I have never heard of Rachel Hore before, so I wasn’t sure what to expect with this novel, based on the true story of “Miss X” who worked as a spy for MI5 from 1931 to 1937, before moving to Canada at the end of World War Two.
What was excellent about this book was Ms. Hore’s delineation of the protagonist’s feelings, the kind of strain she was under, how torn her loyalties were, and lastly, her compassionate, compelling account of her nervous breakdown
What surprised me was how slow it was. I would say that the first two thirds of this piece were slow-going with little sense of direction. The reason for this is probably because the protagonist, referred to as “Minnie Gray” by Ms. Hore, leads a boring, humdrum life. And even though she is recruited by M15 in 1931 to spy on British Communists, much of her work is…you guessed it, boring and humdrum.
I was surprised that such an award-winning author would make this kind of mistake. It is the same kind of challenge one has with a character who is confused about something. One always has to remember that while it is perfectly fine for the CHARACTER to be confused, it is NEVER good to have a confused READER. Similarly, it is fine for MINNIE GRAY to be bored, but NOT good for the READER to feel bored.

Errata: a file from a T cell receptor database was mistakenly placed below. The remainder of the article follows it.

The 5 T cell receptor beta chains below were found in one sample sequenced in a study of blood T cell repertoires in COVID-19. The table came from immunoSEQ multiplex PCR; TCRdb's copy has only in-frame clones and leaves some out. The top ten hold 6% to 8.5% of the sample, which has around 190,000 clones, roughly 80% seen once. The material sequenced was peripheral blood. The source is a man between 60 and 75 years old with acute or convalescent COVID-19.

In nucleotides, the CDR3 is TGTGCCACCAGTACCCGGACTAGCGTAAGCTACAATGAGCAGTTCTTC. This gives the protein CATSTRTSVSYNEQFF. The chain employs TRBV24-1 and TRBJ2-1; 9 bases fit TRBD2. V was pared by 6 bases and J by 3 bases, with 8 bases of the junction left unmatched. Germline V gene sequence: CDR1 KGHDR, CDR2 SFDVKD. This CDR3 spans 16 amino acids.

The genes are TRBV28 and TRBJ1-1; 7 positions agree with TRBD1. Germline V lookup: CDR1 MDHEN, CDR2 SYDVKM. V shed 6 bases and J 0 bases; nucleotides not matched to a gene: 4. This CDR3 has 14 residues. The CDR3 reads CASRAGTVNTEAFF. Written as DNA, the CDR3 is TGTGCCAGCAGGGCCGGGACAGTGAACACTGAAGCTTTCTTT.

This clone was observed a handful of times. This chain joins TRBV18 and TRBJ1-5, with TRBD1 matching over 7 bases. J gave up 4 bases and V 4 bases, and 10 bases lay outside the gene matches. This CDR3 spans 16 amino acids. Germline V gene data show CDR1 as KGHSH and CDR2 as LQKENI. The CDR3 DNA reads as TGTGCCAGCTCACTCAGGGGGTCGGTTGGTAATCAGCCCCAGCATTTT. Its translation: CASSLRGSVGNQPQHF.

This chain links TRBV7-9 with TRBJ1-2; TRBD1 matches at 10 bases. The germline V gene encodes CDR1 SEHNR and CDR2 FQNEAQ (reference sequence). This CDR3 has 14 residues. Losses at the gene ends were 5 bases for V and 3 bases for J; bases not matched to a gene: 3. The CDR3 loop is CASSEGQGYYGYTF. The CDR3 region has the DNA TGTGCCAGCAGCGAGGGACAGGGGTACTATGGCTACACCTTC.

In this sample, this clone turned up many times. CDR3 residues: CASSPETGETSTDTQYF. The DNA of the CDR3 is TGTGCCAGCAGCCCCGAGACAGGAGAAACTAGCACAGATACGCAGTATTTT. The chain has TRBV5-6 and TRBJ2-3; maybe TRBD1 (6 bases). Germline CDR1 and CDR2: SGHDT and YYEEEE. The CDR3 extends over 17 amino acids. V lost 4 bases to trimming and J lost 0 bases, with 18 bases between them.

As all novelists should know, it is our job to cut out all the boring bits, so that the reader doesn’t have to wade through them.
Given that this novel is about an amazing young woman who broke the mold for what was considered proper behavior in 1920s and 1930s Britain, it was a great pity that the novel did not begin provocatively with a proper hook, and never built a narrative arc that milked the tension of the real danger she was in.
But what really puzzled me was the name of the protagonist. Why, oh why, did Ms. Hore refer to her as MINNIE Gray, when her real name was OLGA? The fact that her name WAS actually Olga, made the whole episode of the teasing singing of the “Olga Pulloffsky, you beautiful spy” song much more understandable. Of course OLGA Gray would find it very upsetting when her Communists comrades sang it to her as she entered the office every morning, especially as she was Olga the Beautiful Spy. But Ms. Hore’s calling her MINNIE caused this episode to be more puzzling than menacing. A strange thing for such an accomplished author to do.
Ultimately, I found this novel disappointing. Three stars.